IVIG is IV immunoglobulin therapy. Essentially it is meant to reboot your immune system and help alleviate or reduce the symptoms of autoimmune or immune conditions. For me, the catch is that I do not have the typical conditions that IVIG is currently used to treat. There are many trials going on with how IVIG can help different conditions, gastroparesis included, but there’s no FDA approval for IVIG as treatment for it yet. That said, this is my only viable option left and because I do have an immunodeficiency, I was finally able to get it approved.

Throughout this process I’ve heard a lot of “slim possibility,” “doubtful,” “statistically…” “honestly…” “be prepared for disappointment…” and all of the other phrases doctors use to tell you they don’t think things will work…

BUT, we heard someone say, “it’s worth a shot,” and here we are today, after a long fight, ready to start a new trial.

IVIG is something my family and I decided was our best chance for change. Not all of my doctors agree, but when do they ever? It’s not a treatment widely used for gastroparesis or EDS/Dysautonomia, but because my immune system is involved, there’s a chance my GI system could respond in some way to it. My motility specialist is the one who suggested it as one of my last 3 options for treatment; today, this is the only one of those three options that I have left.

We don’t expect miracles. In fact, I try not to make expectations at all. I hope it works. It would be incredible. But if it doesn’t, I don’t want to be crushed. I’ve been warned by doctor after doctor that it is likely not going to help, so I’ve pretty much got that in my head, but I also have my own hope and positivity in there thinking maybe this is going to be it. I’m not a blind optimist, but I do have hope. It may be hard for some of you to understand that combination of emotions and feelings, but I’m glad it is, because it means you’ve never had to be this sick, and for that I am thankful.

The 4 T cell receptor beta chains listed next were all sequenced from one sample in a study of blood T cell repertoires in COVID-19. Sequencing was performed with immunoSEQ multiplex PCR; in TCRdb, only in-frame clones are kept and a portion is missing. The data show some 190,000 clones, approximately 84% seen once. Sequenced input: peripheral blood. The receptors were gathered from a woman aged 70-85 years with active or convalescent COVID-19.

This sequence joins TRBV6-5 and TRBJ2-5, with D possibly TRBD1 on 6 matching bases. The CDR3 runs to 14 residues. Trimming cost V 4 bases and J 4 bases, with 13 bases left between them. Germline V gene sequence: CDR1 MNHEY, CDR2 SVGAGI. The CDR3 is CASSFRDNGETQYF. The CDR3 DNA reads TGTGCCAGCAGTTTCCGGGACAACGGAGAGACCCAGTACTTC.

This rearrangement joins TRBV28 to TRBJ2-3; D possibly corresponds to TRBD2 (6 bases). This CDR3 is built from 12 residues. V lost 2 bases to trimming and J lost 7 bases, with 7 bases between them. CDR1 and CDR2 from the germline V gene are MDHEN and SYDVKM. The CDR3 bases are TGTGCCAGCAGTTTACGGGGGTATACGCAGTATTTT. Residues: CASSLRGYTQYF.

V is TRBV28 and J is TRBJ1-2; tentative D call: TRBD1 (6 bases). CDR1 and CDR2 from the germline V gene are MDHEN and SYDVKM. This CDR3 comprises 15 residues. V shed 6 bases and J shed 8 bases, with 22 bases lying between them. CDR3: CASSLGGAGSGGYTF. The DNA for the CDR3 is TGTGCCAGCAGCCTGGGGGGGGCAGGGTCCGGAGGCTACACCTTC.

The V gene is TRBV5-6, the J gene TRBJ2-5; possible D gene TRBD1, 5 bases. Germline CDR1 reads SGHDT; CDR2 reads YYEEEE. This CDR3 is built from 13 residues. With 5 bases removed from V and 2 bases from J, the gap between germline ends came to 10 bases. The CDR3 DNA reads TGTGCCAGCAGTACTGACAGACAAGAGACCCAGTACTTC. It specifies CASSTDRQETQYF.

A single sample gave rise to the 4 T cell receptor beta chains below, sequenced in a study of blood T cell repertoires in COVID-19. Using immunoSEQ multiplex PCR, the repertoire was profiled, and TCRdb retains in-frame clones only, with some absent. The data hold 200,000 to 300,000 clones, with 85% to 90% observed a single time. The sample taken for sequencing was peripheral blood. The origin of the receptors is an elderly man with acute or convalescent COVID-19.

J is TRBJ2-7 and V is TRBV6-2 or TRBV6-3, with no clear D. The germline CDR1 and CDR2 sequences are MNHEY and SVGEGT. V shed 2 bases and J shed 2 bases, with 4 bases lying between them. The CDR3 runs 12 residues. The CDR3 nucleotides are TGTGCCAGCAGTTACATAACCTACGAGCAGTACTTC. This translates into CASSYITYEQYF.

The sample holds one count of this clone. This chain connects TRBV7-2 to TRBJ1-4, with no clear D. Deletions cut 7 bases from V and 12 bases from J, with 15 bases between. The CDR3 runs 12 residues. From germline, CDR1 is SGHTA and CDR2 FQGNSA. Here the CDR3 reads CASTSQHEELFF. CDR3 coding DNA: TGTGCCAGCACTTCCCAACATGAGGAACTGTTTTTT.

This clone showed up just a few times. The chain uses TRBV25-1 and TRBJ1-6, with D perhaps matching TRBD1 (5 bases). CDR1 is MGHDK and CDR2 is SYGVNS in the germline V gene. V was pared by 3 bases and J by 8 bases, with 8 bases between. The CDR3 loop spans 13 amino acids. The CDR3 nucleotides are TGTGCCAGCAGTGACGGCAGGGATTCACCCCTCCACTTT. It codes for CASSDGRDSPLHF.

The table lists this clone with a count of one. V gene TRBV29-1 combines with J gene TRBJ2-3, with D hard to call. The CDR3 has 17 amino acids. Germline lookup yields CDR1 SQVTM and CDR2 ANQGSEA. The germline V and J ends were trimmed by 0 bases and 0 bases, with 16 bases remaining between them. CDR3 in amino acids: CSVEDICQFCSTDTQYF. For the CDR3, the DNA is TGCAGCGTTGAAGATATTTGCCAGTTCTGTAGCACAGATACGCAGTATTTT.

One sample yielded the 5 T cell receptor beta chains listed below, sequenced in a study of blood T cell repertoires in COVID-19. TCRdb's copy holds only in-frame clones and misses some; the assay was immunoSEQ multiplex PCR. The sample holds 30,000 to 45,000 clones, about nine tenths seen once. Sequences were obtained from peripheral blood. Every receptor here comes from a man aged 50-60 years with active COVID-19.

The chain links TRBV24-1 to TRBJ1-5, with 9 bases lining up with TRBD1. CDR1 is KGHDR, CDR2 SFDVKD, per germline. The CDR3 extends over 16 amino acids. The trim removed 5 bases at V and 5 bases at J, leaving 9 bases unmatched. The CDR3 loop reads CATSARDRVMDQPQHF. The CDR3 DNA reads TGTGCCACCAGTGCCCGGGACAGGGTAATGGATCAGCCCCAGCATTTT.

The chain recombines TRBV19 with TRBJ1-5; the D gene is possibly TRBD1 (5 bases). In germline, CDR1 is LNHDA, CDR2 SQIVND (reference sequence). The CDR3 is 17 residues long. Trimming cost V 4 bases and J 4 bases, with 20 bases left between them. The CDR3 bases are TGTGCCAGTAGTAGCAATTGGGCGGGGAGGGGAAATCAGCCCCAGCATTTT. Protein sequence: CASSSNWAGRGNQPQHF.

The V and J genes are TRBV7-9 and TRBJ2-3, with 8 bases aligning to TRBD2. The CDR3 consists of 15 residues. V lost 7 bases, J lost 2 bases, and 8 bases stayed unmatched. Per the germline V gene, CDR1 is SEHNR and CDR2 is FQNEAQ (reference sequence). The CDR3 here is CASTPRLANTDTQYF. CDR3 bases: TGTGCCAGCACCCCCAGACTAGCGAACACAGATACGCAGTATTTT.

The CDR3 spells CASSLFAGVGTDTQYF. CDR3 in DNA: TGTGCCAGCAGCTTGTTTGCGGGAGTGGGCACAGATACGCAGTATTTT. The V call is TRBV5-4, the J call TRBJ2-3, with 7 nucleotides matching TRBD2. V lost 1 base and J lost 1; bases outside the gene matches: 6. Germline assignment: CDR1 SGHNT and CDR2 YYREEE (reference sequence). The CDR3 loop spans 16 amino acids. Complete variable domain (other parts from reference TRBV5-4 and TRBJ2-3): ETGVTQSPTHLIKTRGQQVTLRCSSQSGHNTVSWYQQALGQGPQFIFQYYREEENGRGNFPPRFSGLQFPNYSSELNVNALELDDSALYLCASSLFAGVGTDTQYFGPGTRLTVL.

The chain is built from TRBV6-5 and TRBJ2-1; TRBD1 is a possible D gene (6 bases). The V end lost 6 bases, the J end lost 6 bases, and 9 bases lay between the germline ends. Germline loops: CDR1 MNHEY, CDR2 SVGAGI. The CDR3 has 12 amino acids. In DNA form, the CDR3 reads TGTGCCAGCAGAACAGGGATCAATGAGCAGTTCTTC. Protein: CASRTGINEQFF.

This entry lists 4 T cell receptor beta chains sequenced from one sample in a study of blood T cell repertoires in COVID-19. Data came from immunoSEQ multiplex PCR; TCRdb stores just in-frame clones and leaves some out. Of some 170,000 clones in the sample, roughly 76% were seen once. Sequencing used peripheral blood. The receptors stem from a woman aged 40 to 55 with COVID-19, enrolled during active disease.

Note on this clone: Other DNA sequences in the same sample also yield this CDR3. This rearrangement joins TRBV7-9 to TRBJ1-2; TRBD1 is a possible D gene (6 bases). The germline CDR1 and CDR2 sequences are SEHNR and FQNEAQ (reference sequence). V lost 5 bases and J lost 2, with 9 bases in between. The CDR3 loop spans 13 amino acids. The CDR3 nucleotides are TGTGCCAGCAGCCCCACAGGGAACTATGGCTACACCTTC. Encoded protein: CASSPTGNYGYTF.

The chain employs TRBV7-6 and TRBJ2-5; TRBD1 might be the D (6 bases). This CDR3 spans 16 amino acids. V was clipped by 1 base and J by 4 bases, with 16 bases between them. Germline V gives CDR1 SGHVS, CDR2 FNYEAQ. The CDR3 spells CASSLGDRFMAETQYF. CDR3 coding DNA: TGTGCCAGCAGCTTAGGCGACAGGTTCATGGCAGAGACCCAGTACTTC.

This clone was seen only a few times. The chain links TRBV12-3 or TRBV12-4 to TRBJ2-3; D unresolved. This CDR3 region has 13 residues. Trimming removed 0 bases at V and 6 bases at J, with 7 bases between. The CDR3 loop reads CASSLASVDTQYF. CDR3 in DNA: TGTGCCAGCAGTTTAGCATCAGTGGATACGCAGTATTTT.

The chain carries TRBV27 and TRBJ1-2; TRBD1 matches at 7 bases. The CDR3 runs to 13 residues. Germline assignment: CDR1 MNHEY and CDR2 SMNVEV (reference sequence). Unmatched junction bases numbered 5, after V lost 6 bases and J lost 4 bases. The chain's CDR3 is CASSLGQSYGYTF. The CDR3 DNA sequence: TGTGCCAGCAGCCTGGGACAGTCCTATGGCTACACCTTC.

I wrote this update because I know you all care, I know you all want and deserve an update, but I also needed to share with you how this process is going for me. It’s not going to be an easy treatment. It’s not a miracle drug. It’s not a guarantee of success or relief. It’s a treatment that is extremely hard on the body. It has major side effects. It’s a long shot. But it’s my only shot.

IVIG is what I’ve been fighting for and waiting for for a year. I’m so, so relieved that the fight for approval is over, but that doesn’t mean my battle is over, it’s onto the next step now. My family and I have worked so hard for this; hours of phone calls, emails, paper work, doctor visits, denials, tears…what a journey it has been, and now the journey continues. It will take at least 3-4 months to see any results even if this treatment does work. All great things take time.

What I need in this time is for my support team to just be here for me. I will update if there are any improvements or changes, I will update on how the treatment is going and if I am having any side effects or complications, and I will do my best to post regularly so you know whats happening in general. Try not to set expectations, have no disappointment, no pity or sadness if I see no results, no explanations of why it hasn’t worked or reassurances about when it will, just be here for me.

All I need is love. Support. Laughter. Company. Friendship. Exploration. Care. Distraction.

I’m sick and treatment is hard and unpleasant, but I have my ways of coping and I am still a person and sometimes I just need to be Rachel.

 

xoxo

My Story: Year 3 Tubie

**Happy Feeding Tube Awareness Week! This is the first new post, keep your eyes open this week for more posts including but not limited to : Tips for Tubies, a project update, New tubies: Products to start with and where to get them, more on my personal experiences, and a special video! It’s also a great week to buy a painting or send a donation to Newbie Tubie Care Packages, so click here if you’re interested in more information on that :)**